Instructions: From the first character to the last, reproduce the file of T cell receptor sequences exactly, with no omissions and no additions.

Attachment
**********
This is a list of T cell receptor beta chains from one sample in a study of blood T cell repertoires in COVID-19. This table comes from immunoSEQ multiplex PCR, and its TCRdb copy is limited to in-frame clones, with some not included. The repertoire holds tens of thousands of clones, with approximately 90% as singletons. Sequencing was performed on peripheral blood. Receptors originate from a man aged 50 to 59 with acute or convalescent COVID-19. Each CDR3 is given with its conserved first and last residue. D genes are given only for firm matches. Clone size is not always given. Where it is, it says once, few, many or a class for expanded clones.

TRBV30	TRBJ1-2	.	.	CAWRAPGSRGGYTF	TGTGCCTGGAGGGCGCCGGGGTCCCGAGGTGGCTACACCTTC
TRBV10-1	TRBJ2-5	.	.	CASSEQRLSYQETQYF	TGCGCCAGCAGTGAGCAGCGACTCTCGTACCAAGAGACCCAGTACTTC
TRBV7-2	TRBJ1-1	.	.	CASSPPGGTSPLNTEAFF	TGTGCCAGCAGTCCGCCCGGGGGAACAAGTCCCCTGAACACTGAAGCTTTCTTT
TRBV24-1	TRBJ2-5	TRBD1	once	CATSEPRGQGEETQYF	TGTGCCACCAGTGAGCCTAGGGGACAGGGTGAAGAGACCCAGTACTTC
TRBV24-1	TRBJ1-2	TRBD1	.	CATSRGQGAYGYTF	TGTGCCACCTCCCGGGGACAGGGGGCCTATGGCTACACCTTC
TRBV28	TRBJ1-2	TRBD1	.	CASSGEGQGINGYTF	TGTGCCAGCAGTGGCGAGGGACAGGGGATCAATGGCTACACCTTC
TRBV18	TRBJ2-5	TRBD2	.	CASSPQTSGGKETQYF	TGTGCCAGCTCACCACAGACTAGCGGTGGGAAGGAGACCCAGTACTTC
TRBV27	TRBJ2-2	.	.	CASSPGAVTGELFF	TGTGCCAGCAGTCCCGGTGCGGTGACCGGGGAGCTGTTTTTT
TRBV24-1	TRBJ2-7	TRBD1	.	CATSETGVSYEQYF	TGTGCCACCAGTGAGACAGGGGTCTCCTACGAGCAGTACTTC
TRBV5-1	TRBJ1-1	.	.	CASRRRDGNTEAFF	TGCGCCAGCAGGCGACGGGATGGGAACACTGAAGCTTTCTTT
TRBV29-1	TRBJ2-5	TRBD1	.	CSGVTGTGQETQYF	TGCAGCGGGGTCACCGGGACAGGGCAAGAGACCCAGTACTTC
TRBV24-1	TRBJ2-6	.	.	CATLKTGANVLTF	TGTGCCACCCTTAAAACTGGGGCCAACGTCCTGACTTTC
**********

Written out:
This is a list of T cell receptor beta chains from one sample in a study of blood T cell repertoires in COVID-19. This table comes from immunoSEQ multiplex PCR, and its TCRdb copy is limited to in-frame clones, with some not included. The repertoire holds tens of thousands of clones, with approximately 90% as singletons. Sequencing was performed on peripheral blood. Receptors originate from a man aged 50 to 59 with acute or convalescent COVID-19. Each CDR3 is given with its conserved first and last residue. D genes are given only for firm matches. Clone size is not always given. Where it is, it says once, few, many or a class for expanded clones.

TRBV30	TRBJ1-2	.	.	CAWRAPGSRGGYTF	TGTGCCTGGAGGGCGCCGGGGTCCCGAGGTGGCTACACCTTC
TRBV10-1	TRBJ2-5	.	.	CASSEQRLSYQETQYF	TGCGCCAGCAGTGAGCAGCGACTCTCGTACCAAGAGACCCAGTACTTC
TRBV7-2	TRBJ1-1	.	.	CASSPPGGTSPLNTEAFF	TGTGCCAGCAGTCCGCCCGGGGGAACAAGTCCCCTGAACACTGAAGCTTTCTTT
TRBV24-1	TRBJ2-5	TRBD1	once	CATSEPRGQGEETQYF	TGTGCCACCAGTGAGCCTAGGGGACAGGGTGAAGAGACCCAGTACTTC
TRBV24-1	TRBJ1-2	TRBD1	.	CATSRGQGAYGYTF	TGTGCCACCTCCCGGGGACAGGGGGCCTATGGCTACACCTTC
TRBV28	TRBJ1-2	TRBD1	.	CASSGEGQGINGYTF	TGTGCCAGCAGTGGCGAGGGACAGGGGATCAATGGCTACACCTTC
TRBV18	TRBJ2-5	TRBD2	.	CASSPQTSGGKETQYF	TGTGCCAGCTCACCACAGACTAGCGGTGGGAAGGAGACCCAGTACTTC
TRBV27	TRBJ2-2	.	.	CASSPGAVTGELFF	TGTGCCAGCAGTCCCGGTGCGGTGACCGGGGAGCTGTTTTTT
TRBV24-1	TRBJ2-7	TRBD1	.	CATSETGVSYEQYF	TGTGCCACCAGTGAGACAGGGGTCTCCTACGAGCAGTACTTC
TRBV5-1	TRBJ1-1	.	.	CASRRRDGNTEAFF	TGCGCCAGCAGGCGACGGGATGGGAACACTGAAGCTTTCTTT
TRBV29-1	TRBJ2-5	TRBD1	.	CSGVTGTGQETQYF	TGCAGCGGGGTCACCGGGACAGGGCAAGAGACCCAGTACTTC
TRBV24-1	TRBJ2-6	.	.	CATLKTGANVLTF	TGTGCCACCCTTAAAACTGGGGCCAACGTCCTGACTTTC